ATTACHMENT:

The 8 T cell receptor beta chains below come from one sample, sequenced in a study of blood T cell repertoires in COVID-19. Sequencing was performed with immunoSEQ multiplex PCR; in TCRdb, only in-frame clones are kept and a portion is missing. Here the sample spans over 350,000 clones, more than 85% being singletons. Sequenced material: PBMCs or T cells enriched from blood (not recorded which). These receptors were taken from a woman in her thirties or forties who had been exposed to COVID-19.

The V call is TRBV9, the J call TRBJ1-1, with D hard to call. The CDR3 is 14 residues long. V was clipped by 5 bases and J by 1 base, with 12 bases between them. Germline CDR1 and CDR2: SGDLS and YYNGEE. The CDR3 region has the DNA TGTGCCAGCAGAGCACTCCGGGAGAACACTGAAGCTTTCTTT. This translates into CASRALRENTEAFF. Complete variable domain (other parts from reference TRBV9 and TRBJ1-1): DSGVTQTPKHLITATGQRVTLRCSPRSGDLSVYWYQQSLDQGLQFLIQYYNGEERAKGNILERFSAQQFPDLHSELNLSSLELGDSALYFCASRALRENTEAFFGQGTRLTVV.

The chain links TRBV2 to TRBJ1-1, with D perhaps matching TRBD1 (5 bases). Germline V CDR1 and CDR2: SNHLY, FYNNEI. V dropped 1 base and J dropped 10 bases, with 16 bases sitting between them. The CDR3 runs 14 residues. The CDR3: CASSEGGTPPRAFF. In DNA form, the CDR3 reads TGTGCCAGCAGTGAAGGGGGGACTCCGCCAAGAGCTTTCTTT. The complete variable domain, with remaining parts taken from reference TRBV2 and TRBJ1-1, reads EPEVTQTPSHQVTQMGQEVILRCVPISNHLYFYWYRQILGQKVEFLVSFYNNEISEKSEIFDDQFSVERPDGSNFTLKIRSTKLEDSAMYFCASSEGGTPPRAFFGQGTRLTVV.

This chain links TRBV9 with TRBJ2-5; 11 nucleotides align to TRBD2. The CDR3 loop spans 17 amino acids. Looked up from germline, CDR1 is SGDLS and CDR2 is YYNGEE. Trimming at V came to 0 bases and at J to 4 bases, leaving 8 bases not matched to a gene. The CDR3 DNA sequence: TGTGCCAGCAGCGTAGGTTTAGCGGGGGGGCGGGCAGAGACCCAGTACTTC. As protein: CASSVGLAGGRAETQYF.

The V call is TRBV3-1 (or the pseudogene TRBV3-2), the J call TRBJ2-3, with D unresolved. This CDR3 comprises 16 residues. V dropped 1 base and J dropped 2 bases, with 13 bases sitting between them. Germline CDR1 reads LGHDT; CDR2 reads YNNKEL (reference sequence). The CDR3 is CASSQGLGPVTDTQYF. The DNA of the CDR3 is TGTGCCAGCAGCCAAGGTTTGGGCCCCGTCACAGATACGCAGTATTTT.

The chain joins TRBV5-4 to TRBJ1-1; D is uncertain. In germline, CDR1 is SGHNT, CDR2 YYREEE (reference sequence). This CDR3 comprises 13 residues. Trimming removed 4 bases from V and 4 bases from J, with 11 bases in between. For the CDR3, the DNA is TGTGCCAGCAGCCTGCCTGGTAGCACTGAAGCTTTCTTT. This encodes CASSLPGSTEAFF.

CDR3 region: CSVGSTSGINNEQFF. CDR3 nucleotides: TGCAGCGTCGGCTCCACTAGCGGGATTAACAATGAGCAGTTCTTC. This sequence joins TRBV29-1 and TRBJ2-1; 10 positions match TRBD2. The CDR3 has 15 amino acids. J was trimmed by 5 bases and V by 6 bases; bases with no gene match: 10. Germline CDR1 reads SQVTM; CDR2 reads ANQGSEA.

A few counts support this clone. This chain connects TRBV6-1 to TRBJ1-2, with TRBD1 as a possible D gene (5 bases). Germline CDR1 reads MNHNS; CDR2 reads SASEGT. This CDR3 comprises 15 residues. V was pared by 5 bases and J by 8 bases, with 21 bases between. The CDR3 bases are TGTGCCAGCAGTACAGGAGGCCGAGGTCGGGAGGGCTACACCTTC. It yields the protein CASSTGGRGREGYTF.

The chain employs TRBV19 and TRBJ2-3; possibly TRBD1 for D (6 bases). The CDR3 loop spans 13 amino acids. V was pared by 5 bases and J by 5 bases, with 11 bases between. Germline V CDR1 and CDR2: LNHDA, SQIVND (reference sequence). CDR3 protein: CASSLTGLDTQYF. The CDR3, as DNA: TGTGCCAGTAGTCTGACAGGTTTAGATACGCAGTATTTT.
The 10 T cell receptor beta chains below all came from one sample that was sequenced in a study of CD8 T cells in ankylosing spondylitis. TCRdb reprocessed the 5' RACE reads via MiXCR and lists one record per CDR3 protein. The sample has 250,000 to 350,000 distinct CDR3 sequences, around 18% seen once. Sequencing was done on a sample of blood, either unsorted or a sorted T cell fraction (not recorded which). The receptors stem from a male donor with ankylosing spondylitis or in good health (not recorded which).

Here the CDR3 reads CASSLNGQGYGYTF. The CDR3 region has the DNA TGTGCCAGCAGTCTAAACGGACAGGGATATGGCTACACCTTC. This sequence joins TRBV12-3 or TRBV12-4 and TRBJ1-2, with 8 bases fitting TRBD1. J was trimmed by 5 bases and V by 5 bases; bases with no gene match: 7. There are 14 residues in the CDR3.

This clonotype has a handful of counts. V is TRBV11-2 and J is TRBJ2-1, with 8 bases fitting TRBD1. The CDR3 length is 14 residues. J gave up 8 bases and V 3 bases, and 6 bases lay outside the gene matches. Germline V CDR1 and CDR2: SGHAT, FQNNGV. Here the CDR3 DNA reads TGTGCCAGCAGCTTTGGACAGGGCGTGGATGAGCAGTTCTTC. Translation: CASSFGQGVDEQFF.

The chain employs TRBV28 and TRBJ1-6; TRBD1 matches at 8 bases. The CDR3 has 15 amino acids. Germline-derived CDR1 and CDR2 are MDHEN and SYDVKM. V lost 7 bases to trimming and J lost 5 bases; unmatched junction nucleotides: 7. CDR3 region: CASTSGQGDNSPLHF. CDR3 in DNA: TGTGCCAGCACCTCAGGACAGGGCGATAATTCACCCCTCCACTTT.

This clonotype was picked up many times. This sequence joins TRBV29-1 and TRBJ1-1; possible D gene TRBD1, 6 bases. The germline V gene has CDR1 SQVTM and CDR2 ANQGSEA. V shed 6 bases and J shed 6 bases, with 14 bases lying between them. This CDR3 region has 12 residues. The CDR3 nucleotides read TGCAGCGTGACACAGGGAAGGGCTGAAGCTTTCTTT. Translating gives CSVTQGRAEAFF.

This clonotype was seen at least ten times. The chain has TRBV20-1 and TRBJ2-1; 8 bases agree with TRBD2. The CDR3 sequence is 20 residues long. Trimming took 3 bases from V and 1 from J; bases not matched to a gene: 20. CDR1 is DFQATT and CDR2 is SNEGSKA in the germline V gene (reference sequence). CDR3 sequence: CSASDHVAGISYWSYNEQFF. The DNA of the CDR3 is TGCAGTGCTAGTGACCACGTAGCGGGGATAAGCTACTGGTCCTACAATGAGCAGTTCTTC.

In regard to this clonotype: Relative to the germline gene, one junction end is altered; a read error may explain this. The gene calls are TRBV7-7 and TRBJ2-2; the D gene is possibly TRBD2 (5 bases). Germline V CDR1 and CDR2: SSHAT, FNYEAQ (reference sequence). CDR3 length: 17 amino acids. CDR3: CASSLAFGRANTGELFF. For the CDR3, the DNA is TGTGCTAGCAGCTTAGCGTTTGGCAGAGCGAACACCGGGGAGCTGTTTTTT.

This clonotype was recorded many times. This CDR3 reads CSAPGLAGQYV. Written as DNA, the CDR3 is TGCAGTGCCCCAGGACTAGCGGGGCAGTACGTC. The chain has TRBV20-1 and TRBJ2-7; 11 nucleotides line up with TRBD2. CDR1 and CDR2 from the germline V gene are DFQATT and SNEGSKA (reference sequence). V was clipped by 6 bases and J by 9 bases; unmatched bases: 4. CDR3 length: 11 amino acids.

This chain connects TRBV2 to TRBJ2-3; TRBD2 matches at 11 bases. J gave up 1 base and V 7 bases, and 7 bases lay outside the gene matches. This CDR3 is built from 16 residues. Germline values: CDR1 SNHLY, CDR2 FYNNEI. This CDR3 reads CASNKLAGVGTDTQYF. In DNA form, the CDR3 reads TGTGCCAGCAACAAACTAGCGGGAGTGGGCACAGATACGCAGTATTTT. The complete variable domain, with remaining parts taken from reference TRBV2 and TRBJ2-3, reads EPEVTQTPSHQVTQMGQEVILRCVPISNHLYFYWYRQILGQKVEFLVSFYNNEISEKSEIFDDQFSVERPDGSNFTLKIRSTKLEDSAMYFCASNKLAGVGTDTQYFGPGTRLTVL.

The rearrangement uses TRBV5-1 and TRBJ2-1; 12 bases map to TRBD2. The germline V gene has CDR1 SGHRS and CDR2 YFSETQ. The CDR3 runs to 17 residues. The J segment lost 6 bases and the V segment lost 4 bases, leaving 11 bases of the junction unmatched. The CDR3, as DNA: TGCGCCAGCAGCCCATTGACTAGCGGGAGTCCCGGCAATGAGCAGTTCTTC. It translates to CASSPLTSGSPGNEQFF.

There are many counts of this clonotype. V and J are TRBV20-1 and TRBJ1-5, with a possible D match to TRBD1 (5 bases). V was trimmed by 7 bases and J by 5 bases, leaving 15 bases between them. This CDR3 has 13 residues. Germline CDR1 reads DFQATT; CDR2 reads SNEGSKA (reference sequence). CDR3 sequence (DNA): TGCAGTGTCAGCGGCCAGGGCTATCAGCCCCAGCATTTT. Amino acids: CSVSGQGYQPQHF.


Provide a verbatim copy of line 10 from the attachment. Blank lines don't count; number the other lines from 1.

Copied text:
The 10 T cell receptor beta chains below all came from one sample that was sequenced in a study of CD8 T cells in ankylosing spondylitis. TCRdb reprocessed the 5' RACE reads via MiXCR and lists one record per CDR3 protein. The sample has 250,000 to 350,000 distinct CDR3 sequences, around 18% seen once. Sequencing was done on a sample of blood, either unsorted or a sorted T cell fraction (not recorded which). The receptors stem from a male donor with ankylosing spondylitis or in good health (not recorded which).